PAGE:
Language 'standards' for LispOS

Marc Wachowitz
Tue, 20 May 97 13:04:41 +0200

Chris Bitmead uid <> (x22068) wrote:
> But a sub-class should be able to do everything the base class
> can. i.e. it should conform to the same interface. So if the base
> class has methods for mutability, then the subclass should too. What
> you really need is a super-class.

It seems you're assuming too much about the contract of the type CONS
and the modification of its CAR. Let's look at the scenario from the
point of view of inheritance as sub-contracting (as popularized by
Bertrand Meyer, particularly in the context of Eiffel):

The language specification states that attempted mutation of certain
data - e.g. the result of SYMBOL-NAME, or literals in source code,
or macro arguments - has "undefined consequences". This means there's
absolutely _nothing_ guarranteed about the consequences. It may even
go as far as erasing your whole disk. This may appear unlikely, but
the real-world consequences of a program modifying some conceptually
immutable data may indeed be equally harmful - if not more so.

Thus, a contract for e.g. (SETF (CAR X) Y) does include a precondition
that X is not only of type CONS (note that "type" includes subclasses),
but also that X is mutable. Unfortunately for a poor programmer, there
just is no way to tell for sure whether an arbitrary CONS object is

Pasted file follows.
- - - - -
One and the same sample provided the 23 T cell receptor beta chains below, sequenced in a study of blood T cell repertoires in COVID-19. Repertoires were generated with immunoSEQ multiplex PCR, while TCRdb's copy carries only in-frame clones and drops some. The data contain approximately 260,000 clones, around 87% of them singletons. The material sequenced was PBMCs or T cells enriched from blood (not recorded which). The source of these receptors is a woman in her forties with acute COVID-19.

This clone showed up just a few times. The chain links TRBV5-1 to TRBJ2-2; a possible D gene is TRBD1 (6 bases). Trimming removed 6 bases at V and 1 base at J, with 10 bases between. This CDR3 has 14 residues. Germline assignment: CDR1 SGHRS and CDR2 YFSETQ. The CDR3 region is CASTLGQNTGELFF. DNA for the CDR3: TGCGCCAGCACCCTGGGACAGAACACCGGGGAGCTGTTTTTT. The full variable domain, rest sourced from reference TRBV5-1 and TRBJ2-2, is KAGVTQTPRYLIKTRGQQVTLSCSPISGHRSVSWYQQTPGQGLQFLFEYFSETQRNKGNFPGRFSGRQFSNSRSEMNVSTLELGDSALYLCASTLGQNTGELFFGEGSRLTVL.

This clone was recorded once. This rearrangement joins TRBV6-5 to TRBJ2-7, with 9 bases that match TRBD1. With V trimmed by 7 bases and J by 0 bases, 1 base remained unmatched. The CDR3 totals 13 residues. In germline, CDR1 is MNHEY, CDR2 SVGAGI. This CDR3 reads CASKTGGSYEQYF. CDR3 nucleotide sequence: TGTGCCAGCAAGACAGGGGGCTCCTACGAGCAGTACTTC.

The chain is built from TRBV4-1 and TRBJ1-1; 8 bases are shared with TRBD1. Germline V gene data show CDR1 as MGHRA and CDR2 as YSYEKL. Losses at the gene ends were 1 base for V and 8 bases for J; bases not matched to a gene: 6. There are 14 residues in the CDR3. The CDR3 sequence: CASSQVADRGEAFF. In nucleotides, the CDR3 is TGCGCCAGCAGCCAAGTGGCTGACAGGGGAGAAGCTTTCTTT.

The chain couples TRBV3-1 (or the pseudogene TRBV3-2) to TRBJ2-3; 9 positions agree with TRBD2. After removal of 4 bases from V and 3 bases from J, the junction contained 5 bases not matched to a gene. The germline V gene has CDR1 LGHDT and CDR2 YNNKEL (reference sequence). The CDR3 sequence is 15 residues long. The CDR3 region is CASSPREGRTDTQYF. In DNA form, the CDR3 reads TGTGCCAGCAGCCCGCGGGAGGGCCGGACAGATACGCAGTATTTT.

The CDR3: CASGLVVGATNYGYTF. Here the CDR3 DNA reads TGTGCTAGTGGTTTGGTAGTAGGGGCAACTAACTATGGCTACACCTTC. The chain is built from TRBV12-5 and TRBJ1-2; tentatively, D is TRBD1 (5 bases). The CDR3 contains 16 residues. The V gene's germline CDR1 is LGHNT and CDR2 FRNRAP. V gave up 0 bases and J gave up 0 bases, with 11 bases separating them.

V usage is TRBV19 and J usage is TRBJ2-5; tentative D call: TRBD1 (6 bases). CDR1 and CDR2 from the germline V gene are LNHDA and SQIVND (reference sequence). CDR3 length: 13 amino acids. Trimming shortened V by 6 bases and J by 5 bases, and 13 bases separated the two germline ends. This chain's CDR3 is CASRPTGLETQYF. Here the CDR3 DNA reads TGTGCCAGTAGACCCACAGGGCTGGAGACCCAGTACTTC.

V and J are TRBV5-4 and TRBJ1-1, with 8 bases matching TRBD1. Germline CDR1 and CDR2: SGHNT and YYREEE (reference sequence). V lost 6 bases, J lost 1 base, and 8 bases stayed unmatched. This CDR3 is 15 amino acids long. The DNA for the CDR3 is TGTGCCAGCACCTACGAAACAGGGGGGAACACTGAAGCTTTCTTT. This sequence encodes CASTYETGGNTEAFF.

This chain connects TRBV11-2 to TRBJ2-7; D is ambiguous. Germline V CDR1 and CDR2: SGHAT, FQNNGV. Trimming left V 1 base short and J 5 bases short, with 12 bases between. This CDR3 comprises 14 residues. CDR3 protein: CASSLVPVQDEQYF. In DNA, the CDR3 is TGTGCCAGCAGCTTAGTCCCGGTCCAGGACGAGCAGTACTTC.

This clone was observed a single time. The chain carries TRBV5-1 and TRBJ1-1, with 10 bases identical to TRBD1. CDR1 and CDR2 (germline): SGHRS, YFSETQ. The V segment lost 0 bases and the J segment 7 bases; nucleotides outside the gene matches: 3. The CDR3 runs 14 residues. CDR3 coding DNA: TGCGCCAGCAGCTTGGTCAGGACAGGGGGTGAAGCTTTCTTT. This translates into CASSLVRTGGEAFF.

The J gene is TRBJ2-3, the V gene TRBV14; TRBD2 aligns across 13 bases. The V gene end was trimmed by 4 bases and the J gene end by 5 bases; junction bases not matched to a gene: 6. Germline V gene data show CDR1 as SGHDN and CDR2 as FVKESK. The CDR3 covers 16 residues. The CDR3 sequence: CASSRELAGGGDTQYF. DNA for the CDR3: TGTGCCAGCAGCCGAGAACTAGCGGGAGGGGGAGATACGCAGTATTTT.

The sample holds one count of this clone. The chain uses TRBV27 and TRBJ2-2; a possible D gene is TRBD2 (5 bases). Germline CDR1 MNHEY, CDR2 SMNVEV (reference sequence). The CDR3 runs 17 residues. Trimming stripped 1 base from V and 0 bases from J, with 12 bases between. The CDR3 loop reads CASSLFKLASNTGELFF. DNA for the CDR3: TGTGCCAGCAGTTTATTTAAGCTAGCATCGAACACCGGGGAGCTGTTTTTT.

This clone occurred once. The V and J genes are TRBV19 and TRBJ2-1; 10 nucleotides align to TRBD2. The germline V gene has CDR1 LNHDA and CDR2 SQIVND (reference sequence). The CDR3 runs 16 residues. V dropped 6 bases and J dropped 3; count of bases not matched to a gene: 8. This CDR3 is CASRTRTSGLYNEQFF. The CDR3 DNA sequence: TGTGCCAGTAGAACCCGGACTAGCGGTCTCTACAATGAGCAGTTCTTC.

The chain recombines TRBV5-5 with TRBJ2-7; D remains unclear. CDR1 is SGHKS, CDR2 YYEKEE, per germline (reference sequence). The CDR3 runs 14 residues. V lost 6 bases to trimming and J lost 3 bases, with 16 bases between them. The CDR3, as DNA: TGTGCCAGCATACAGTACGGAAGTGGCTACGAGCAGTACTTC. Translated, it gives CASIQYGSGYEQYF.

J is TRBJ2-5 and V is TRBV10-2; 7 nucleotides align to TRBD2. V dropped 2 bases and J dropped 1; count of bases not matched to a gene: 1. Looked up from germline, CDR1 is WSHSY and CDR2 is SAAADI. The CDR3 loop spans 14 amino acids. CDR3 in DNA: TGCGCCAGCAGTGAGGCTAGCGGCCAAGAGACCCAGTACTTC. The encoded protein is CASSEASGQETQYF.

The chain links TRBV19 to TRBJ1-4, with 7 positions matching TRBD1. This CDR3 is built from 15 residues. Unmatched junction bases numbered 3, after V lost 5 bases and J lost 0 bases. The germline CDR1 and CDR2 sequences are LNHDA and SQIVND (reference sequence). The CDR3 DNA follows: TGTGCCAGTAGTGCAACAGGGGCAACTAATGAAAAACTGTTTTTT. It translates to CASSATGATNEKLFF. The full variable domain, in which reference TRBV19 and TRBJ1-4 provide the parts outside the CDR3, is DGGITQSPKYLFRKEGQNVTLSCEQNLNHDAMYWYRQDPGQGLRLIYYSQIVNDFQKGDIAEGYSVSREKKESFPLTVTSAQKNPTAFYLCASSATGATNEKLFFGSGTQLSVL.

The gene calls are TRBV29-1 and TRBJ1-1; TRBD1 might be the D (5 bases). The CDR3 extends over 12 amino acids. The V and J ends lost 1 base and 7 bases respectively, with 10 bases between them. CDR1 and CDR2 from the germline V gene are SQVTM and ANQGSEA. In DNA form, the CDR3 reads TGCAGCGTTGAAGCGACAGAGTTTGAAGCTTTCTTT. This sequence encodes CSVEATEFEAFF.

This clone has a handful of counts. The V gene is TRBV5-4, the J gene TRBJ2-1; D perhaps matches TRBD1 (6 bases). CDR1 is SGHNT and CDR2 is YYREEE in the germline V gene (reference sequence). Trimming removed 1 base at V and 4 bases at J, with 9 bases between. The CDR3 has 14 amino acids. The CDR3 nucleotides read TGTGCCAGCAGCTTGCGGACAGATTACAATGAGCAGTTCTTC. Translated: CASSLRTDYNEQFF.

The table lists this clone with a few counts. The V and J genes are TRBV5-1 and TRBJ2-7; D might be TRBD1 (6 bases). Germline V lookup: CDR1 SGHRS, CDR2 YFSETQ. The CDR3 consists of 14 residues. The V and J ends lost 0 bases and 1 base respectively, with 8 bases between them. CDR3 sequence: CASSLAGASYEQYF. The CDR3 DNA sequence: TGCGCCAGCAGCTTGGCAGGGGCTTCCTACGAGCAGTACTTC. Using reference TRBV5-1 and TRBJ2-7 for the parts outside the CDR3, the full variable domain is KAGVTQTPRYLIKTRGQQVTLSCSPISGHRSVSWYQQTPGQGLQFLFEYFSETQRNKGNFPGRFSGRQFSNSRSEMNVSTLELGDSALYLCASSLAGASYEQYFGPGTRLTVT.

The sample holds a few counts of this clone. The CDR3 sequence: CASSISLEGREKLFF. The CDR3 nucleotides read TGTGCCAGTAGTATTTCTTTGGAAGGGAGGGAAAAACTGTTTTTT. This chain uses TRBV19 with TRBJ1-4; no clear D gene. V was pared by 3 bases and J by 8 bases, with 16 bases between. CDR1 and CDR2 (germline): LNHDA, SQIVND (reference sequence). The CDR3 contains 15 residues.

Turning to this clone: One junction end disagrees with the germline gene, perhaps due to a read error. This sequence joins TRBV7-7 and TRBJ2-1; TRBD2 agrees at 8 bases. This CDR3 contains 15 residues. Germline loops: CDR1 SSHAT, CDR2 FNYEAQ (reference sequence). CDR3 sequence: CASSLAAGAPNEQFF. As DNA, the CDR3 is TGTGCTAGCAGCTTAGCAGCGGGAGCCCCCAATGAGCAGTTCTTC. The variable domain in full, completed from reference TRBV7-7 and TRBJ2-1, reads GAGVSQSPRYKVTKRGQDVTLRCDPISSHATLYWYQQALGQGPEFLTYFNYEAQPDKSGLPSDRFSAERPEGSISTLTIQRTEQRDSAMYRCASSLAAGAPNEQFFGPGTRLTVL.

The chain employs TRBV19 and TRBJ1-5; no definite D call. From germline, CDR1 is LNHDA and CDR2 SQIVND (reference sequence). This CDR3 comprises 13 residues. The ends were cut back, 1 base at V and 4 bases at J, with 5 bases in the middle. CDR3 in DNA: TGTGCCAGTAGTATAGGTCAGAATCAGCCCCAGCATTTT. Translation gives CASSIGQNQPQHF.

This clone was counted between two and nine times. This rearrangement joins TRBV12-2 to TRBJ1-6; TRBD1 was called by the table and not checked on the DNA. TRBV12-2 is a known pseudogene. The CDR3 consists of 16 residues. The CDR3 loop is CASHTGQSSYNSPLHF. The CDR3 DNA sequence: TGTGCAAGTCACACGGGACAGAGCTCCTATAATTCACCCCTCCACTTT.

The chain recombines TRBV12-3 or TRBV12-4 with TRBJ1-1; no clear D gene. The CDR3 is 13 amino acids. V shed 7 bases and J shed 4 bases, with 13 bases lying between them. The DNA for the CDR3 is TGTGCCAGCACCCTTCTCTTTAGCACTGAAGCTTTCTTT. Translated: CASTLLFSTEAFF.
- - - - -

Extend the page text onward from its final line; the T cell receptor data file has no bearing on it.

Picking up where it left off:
immutable or not - neither in advance nor after attempting to perform
an invalid mutation.

To prevent horrible damage as alluded above, some implementations
take the option of copying such data much more often than they would
need to; but this happens at a considerable cost - and it hides the
error completely, which is already bad by itself. However, we can
have the same protection, without hiding errors, and without wasting
memory for lots of copies (which implies not only more storage, but
also more work for the garbage collector, and possibly worse cache

Such a CONS-IMMUTABLE subclass would simply extend the standard in
a conforming way, by defining the consequence of contract violation
in such cases to be that a condition is raised. This is a correct
realization of the original contract, just more robust in the case
of errors than what's officially required. That's a perfect subclass
of the "fragile CONS" (which doesn't promise anything when trying
to modify immutable data), as far as I can tell.

-- Marc Wachowitz <>